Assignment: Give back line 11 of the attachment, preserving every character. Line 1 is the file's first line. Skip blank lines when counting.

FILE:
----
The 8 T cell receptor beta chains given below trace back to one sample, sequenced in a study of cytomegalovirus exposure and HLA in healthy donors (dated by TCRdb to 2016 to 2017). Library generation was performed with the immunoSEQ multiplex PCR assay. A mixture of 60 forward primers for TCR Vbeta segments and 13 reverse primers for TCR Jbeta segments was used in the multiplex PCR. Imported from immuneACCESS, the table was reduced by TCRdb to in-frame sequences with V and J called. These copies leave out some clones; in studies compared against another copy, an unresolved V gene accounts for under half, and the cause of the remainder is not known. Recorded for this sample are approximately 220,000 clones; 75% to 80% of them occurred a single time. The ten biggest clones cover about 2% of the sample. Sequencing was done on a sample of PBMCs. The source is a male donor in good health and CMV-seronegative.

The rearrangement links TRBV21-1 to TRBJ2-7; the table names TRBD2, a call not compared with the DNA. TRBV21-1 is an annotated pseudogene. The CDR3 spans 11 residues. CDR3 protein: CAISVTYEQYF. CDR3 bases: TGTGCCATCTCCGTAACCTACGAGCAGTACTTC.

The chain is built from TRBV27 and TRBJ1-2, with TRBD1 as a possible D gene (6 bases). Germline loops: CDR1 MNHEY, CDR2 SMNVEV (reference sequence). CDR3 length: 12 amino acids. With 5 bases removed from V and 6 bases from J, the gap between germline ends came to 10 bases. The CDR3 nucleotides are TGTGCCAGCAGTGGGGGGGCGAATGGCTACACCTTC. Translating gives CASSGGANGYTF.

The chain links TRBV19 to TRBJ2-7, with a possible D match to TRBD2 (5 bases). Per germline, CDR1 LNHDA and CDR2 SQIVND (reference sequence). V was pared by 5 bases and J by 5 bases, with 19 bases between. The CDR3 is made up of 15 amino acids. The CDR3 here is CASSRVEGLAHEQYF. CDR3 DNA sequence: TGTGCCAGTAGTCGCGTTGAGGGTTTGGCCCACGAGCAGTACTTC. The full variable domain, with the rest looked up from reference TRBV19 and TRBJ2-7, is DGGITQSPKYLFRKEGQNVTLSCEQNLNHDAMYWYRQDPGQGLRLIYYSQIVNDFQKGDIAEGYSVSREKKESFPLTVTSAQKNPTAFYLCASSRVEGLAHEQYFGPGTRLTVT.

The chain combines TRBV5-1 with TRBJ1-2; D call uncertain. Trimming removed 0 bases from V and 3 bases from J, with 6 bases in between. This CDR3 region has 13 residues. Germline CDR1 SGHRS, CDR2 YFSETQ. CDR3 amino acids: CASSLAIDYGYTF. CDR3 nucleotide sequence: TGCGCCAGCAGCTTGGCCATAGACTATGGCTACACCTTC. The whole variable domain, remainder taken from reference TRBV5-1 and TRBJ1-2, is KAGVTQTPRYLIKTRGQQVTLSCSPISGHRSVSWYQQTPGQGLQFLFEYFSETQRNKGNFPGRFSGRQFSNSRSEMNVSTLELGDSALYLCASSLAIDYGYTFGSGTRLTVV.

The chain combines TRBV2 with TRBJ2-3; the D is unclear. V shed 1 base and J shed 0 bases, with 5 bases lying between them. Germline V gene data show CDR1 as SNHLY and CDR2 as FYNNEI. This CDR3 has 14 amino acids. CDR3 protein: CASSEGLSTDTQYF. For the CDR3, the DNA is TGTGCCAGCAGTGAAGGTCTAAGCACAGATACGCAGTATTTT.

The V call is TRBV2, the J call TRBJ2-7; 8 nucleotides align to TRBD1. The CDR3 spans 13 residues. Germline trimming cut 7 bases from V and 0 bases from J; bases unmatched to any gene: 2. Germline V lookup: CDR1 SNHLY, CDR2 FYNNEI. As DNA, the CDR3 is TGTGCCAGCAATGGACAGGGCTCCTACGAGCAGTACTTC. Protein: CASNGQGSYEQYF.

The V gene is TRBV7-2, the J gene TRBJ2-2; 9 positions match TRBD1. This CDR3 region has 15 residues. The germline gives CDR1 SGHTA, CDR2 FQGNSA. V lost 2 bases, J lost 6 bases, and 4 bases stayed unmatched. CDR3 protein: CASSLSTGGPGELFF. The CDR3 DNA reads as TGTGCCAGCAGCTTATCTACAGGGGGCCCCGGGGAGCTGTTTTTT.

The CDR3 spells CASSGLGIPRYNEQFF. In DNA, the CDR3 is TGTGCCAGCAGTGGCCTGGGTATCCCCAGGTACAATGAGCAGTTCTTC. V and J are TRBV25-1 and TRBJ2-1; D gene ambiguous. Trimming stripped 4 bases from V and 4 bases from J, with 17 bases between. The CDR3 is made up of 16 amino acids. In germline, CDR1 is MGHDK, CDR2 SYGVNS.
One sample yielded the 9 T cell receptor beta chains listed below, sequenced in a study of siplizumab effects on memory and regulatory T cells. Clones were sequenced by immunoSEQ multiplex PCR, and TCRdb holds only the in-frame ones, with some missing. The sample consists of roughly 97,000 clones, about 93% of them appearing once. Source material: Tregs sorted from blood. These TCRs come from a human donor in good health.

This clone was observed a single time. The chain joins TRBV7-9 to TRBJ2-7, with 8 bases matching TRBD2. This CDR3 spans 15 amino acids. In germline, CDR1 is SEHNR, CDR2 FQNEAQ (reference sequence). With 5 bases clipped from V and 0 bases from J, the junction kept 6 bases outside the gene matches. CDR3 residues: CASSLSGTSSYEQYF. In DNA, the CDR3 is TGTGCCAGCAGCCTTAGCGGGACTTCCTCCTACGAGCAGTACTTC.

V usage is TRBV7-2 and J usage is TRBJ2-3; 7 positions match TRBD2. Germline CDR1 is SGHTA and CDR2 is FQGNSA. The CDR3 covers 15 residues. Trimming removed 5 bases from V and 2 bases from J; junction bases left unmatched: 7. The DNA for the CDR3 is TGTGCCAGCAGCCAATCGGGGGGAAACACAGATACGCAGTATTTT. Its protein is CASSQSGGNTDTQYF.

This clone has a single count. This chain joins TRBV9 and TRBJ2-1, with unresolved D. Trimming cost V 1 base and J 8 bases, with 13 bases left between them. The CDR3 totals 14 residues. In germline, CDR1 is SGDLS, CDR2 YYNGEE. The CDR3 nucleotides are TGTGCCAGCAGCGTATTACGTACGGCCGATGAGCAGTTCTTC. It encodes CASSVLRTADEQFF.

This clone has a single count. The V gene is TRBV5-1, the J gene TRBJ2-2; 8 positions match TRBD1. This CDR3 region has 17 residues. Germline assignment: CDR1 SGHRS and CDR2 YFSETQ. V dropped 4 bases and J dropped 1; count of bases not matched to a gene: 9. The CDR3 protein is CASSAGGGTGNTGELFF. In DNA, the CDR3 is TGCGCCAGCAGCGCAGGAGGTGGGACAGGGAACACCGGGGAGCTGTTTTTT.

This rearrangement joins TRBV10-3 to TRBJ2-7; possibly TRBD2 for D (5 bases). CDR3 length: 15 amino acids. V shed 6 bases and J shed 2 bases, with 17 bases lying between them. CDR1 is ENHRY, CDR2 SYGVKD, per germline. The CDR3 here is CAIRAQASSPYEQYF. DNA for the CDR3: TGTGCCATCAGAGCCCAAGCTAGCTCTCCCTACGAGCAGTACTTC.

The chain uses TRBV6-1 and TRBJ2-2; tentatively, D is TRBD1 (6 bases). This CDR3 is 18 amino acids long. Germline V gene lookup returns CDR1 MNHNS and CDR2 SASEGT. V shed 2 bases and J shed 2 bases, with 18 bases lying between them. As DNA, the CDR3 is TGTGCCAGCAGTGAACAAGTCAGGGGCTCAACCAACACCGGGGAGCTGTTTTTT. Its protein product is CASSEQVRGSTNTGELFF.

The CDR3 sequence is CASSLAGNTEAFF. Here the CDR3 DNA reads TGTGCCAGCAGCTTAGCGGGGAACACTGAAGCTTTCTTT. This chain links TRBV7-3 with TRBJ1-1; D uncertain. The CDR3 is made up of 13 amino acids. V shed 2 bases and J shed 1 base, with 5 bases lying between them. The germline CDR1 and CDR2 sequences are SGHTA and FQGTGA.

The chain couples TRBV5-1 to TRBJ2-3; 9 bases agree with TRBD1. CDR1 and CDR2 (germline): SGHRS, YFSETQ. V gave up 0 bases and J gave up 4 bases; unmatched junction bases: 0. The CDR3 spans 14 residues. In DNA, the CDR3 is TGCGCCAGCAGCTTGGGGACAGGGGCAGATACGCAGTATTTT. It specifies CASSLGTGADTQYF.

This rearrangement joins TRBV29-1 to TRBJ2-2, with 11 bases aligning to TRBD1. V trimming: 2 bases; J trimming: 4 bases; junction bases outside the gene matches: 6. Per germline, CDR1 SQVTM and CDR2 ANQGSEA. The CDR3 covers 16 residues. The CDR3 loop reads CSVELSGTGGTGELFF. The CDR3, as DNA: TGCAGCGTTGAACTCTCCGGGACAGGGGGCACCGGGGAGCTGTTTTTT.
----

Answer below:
This clone was observed a single time. The chain joins TRBV7-9 to TRBJ2-7, with 8 bases matching TRBD2. This CDR3 spans 15 amino acids. In germline, CDR1 is SEHNR, CDR2 FQNEAQ (reference sequence). With 5 bases clipped from V and 0 bases from J, the junction kept 6 bases outside the gene matches. CDR3 residues: CASSLSGTSSYEQYF. In DNA, the CDR3 is TGTGCCAGCAGCCTTAGCGGGACTTCCTCCTACGAGCAGTACTTC.